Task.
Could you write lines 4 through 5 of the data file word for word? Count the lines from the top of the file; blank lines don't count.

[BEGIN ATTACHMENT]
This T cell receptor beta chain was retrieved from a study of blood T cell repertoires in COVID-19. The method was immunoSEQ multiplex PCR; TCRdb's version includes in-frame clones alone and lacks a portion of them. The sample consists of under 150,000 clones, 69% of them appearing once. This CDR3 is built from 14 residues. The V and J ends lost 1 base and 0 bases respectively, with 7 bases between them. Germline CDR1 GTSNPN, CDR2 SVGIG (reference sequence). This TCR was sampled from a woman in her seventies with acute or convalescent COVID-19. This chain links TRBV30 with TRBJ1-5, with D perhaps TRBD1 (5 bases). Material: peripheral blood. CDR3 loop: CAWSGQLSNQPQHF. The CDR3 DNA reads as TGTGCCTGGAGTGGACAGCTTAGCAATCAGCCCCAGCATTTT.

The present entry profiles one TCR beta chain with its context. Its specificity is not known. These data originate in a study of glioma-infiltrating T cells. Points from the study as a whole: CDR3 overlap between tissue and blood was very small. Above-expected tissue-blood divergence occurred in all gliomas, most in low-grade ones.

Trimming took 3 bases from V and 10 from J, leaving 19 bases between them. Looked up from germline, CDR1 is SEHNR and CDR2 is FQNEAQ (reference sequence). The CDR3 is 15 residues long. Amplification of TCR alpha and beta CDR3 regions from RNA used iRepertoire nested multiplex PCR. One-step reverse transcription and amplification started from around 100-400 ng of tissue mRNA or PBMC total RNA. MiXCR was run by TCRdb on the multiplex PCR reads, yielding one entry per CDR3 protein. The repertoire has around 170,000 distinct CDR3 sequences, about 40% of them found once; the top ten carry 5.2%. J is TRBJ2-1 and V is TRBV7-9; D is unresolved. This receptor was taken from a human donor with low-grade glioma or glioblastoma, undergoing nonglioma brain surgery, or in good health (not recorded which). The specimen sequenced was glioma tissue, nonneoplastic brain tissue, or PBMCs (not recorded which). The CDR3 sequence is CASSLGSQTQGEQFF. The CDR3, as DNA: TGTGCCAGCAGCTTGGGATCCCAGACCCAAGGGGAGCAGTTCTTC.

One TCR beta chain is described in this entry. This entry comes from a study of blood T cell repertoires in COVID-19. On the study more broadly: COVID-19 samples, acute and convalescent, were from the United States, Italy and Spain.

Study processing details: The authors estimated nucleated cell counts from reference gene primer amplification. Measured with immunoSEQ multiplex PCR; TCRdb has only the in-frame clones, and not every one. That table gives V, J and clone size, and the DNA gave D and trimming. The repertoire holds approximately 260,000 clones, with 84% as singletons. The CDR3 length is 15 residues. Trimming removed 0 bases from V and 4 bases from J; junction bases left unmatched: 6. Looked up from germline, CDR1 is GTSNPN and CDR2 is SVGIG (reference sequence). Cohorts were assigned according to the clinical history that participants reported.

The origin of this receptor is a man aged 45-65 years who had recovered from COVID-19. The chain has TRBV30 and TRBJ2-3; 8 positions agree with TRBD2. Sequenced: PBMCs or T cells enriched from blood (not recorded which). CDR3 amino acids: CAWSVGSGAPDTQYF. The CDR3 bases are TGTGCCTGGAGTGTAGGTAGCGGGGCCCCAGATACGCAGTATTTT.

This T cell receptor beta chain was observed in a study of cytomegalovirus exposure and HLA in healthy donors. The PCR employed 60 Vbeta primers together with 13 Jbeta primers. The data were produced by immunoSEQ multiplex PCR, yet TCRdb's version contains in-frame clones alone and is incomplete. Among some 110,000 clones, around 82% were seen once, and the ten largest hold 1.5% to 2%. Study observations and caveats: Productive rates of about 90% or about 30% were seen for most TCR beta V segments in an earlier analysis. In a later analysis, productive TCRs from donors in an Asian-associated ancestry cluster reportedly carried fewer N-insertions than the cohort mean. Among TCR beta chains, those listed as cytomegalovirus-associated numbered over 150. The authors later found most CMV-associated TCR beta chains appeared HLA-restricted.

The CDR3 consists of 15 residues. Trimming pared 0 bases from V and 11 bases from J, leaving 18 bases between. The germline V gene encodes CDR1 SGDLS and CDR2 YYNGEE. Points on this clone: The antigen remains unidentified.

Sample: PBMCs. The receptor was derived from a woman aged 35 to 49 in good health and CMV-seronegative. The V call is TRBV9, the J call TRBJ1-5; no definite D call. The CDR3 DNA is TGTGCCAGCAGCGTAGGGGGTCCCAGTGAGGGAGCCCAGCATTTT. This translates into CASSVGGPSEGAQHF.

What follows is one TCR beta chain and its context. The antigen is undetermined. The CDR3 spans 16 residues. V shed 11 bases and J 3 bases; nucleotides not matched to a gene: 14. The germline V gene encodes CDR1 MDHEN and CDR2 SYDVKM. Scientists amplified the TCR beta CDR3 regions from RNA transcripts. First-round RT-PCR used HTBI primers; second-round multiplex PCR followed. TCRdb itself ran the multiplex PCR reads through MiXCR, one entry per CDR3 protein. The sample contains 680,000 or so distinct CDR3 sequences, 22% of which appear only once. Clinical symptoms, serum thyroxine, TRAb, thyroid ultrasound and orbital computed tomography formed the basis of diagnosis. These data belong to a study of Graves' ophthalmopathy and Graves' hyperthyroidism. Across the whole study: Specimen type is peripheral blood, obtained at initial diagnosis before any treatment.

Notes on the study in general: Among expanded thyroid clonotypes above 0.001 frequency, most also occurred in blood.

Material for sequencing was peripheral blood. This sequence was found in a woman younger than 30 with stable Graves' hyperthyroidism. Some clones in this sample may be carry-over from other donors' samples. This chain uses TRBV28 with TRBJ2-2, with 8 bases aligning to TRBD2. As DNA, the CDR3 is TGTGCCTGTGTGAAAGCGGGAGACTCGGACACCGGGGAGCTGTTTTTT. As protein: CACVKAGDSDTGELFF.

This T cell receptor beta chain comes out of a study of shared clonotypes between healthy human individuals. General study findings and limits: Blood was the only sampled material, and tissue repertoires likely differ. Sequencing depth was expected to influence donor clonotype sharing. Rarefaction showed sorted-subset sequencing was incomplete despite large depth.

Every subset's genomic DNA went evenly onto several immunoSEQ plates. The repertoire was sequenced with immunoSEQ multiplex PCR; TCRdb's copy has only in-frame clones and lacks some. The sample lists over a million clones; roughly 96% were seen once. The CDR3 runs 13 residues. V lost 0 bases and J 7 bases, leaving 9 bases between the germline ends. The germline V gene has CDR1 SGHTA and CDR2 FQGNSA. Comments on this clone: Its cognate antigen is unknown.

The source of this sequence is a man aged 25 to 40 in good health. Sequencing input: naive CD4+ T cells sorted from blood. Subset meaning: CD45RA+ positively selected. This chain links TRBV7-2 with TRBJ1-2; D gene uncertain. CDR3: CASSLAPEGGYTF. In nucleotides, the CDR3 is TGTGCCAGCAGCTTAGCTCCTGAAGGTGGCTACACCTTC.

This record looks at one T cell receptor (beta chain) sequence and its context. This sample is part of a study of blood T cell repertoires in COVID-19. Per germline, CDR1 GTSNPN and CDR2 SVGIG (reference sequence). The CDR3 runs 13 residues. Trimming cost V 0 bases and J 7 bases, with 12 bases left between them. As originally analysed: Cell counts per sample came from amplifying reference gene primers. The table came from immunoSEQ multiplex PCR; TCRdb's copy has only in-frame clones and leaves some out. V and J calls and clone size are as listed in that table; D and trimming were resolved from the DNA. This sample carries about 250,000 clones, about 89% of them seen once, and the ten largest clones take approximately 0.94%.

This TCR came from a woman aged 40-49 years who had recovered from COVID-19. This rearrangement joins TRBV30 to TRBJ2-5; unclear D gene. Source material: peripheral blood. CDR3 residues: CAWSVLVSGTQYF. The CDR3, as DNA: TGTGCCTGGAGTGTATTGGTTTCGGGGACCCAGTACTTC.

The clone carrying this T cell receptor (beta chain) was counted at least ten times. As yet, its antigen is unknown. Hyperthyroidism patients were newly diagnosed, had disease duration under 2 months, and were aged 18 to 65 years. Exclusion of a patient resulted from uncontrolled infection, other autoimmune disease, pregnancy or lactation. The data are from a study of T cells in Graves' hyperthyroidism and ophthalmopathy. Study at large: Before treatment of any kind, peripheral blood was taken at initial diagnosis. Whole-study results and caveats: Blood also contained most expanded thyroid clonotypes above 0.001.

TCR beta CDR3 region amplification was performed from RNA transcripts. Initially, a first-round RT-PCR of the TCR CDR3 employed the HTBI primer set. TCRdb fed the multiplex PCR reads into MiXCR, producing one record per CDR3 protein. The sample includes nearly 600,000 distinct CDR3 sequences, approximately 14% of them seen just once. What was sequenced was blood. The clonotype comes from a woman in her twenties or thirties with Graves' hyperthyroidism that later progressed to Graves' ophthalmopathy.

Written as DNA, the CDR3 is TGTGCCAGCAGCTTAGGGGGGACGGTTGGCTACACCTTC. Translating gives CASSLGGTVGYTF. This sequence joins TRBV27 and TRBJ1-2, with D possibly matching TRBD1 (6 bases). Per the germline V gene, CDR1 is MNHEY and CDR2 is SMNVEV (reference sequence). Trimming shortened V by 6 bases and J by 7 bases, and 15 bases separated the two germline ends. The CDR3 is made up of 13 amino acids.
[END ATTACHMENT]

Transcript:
One TCR beta chain is described in this entry. This entry comes from a study of blood T cell repertoires in COVID-19. On the study more broadly: COVID-19 samples, acute and convalescent, were from the United States, Italy and Spain.

Study processing details: The authors estimated nucleated cell counts from reference gene primer amplification. Measured with immunoSEQ multiplex PCR; TCRdb has only the in-frame clones, and not every one. That table gives V, J and clone size, and the DNA gave D and trimming. The repertoire holds approximately 260,000 clones, with 84% as singletons. The CDR3 length is 15 residues. Trimming removed 0 bases from V and 4 bases from J; junction bases left unmatched: 6. Looked up from germline, CDR1 is GTSNPN and CDR2 is SVGIG (reference sequence). Cohorts were assigned according to the clinical history that participants reported.